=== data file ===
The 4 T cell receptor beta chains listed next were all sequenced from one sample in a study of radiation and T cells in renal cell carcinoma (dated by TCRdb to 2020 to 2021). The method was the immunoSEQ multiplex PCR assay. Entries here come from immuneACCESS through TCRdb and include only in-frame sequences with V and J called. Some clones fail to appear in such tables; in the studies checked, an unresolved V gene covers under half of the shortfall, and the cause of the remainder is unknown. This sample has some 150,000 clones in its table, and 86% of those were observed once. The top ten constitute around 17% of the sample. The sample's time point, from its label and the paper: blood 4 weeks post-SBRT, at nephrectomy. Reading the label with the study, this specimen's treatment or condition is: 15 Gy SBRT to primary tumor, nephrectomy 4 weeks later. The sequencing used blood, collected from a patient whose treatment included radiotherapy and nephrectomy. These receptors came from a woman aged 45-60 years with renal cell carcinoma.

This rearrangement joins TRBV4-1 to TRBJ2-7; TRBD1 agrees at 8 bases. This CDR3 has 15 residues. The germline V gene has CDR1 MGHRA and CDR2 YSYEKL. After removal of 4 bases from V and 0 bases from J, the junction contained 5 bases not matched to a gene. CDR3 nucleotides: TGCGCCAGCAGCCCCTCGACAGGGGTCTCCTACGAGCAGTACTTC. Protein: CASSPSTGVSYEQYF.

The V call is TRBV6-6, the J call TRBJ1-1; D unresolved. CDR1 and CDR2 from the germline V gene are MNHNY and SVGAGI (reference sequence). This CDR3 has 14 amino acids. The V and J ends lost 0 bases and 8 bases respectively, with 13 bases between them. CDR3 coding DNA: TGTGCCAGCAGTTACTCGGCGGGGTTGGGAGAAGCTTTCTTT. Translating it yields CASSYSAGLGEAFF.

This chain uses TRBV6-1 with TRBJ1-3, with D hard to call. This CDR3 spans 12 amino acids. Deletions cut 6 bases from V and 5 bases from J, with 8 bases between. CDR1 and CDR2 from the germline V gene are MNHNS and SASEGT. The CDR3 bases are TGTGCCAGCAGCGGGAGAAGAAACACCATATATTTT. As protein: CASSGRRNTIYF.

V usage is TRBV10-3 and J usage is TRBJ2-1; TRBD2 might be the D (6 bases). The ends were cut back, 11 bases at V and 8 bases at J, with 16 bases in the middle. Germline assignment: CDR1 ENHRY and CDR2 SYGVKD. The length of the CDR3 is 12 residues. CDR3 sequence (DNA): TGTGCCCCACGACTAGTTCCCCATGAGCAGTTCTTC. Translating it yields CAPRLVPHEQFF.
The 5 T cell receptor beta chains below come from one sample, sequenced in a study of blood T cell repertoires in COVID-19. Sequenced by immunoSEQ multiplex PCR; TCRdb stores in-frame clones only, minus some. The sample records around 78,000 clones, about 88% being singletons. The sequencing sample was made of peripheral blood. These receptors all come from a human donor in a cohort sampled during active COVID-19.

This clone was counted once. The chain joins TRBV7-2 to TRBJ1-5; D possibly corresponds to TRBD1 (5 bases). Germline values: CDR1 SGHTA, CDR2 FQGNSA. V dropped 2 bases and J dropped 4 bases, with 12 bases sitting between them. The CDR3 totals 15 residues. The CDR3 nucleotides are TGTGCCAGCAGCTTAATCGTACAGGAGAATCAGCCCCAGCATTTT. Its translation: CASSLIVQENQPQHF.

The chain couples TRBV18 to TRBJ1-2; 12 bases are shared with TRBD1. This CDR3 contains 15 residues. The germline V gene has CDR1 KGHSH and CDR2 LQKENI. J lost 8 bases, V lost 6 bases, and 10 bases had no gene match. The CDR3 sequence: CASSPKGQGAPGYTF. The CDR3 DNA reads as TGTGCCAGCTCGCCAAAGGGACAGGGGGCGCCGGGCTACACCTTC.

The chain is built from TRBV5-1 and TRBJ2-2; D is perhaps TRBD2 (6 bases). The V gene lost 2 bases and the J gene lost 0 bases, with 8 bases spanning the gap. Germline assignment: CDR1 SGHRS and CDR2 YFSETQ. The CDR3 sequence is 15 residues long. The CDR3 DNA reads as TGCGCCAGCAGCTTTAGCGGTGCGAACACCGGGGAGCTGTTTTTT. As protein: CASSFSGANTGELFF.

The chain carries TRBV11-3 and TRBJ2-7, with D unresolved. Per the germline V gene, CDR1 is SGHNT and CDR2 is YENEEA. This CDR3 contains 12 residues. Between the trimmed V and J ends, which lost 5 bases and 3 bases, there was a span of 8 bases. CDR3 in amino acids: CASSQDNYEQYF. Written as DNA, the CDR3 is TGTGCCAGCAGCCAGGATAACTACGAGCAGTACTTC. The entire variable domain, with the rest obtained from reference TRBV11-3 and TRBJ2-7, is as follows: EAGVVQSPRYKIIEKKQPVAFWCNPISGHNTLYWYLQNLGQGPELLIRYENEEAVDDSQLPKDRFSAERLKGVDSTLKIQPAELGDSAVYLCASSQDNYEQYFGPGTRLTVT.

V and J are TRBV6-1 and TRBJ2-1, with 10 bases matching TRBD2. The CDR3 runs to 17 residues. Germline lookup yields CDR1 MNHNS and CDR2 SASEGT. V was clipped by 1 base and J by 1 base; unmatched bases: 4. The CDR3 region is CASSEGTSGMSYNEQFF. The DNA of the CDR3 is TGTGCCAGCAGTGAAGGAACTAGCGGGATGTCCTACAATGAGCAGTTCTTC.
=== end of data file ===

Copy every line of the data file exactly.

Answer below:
The 4 T cell receptor beta chains listed next were all sequenced from one sample in a study of radiation and T cells in renal cell carcinoma (dated by TCRdb to 2020 to 2021). The method was the immunoSEQ multiplex PCR assay. Entries here come from immuneACCESS through TCRdb and include only in-frame sequences with V and J called. Some clones fail to appear in such tables; in the studies checked, an unresolved V gene covers under half of the shortfall, and the cause of the remainder is unknown. This sample has some 150,000 clones in its table, and 86% of those were observed once. The top ten constitute around 17% of the sample. The sample's time point, from its label and the paper: blood 4 weeks post-SBRT, at nephrectomy. Reading the label with the study, this specimen's treatment or condition is: 15 Gy SBRT to primary tumor, nephrectomy 4 weeks later. The sequencing used blood, collected from a patient whose treatment included radiotherapy and nephrectomy. These receptors came from a woman aged 45-60 years with renal cell carcinoma.

This rearrangement joins TRBV4-1 to TRBJ2-7; TRBD1 agrees at 8 bases. This CDR3 has 15 residues. The germline V gene has CDR1 MGHRA and CDR2 YSYEKL. After removal of 4 bases from V and 0 bases from J, the junction contained 5 bases not matched to a gene. CDR3 nucleotides: TGCGCCAGCAGCCCCTCGACAGGGGTCTCCTACGAGCAGTACTTC. Protein: CASSPSTGVSYEQYF.

The V call is TRBV6-6, the J call TRBJ1-1; D unresolved. CDR1 and CDR2 from the germline V gene are MNHNY and SVGAGI (reference sequence). This CDR3 has 14 amino acids. The V and J ends lost 0 bases and 8 bases respectively, with 13 bases between them. CDR3 coding DNA: TGTGCCAGCAGTTACTCGGCGGGGTTGGGAGAAGCTTTCTTT. Translating it yields CASSYSAGLGEAFF.

This chain uses TRBV6-1 with TRBJ1-3, with D hard to call. This CDR3 spans 12 amino acids. Deletions cut 6 bases from V and 5 bases from J, with 8 bases between. CDR1 and CDR2 from the germline V gene are MNHNS and SASEGT. The CDR3 bases are TGTGCCAGCAGCGGGAGAAGAAACACCATATATTTT. As protein: CASSGRRNTIYF.

V usage is TRBV10-3 and J usage is TRBJ2-1; TRBD2 might be the D (6 bases). The ends were cut back, 11 bases at V and 8 bases at J, with 16 bases in the middle. Germline assignment: CDR1 ENHRY and CDR2 SYGVKD. The length of the CDR3 is 12 residues. CDR3 sequence (DNA): TGTGCCCCACGACTAGTTCCCCATGAGCAGTTCTTC. Translating it yields CAPRLVPHEQFF.
The 5 T cell receptor beta chains below come from one sample, sequenced in a study of blood T cell repertoires in COVID-19. Sequenced by immunoSEQ multiplex PCR; TCRdb stores in-frame clones only, minus some. The sample records around 78,000 clones, about 88% being singletons. The sequencing sample was made of peripheral blood. These receptors all come from a human donor in a cohort sampled during active COVID-19.

This clone was counted once. The chain joins TRBV7-2 to TRBJ1-5; D possibly corresponds to TRBD1 (5 bases). Germline values: CDR1 SGHTA, CDR2 FQGNSA. V dropped 2 bases and J dropped 4 bases, with 12 bases sitting between them. The CDR3 totals 15 residues. The CDR3 nucleotides are TGTGCCAGCAGCTTAATCGTACAGGAGAATCAGCCCCAGCATTTT. Its translation: CASSLIVQENQPQHF.

The chain couples TRBV18 to TRBJ1-2; 12 bases are shared with TRBD1. This CDR3 contains 15 residues. The germline V gene has CDR1 KGHSH and CDR2 LQKENI. J lost 8 bases, V lost 6 bases, and 10 bases had no gene match. The CDR3 sequence: CASSPKGQGAPGYTF. The CDR3 DNA reads as TGTGCCAGCTCGCCAAAGGGACAGGGGGCGCCGGGCTACACCTTC.

The chain is built from TRBV5-1 and TRBJ2-2; D is perhaps TRBD2 (6 bases). The V gene lost 2 bases and the J gene lost 0 bases, with 8 bases spanning the gap. Germline assignment: CDR1 SGHRS and CDR2 YFSETQ. The CDR3 sequence is 15 residues long. The CDR3 DNA reads as TGCGCCAGCAGCTTTAGCGGTGCGAACACCGGGGAGCTGTTTTTT. As protein: CASSFSGANTGELFF.

The chain carries TRBV11-3 and TRBJ2-7, with D unresolved. Per the germline V gene, CDR1 is SGHNT and CDR2 is YENEEA. This CDR3 contains 12 residues. Between the trimmed V and J ends, which lost 5 bases and 3 bases, there was a span of 8 bases. CDR3 in amino acids: CASSQDNYEQYF. Written as DNA, the CDR3 is TGTGCCAGCAGCCAGGATAACTACGAGCAGTACTTC. The entire variable domain, with the rest obtained from reference TRBV11-3 and TRBJ2-7, is as follows: EAGVVQSPRYKIIEKKQPVAFWCNPISGHNTLYWYLQNLGQGPELLIRYENEEAVDDSQLPKDRFSAERLKGVDSTLKIQPAELGDSAVYLCASSQDNYEQYFGPGTRLTVT.

V and J are TRBV6-1 and TRBJ2-1, with 10 bases matching TRBD2. The CDR3 runs to 17 residues. Germline lookup yields CDR1 MNHNS and CDR2 SASEGT. V was clipped by 1 base and J by 1 base; unmatched bases: 4. The CDR3 region is CASSEGTSGMSYNEQFF. The DNA of the CDR3 is TGTGCCAGCAGTGAAGGAACTAGCGGGATGTCCTACAATGAGCAGTTCTTC.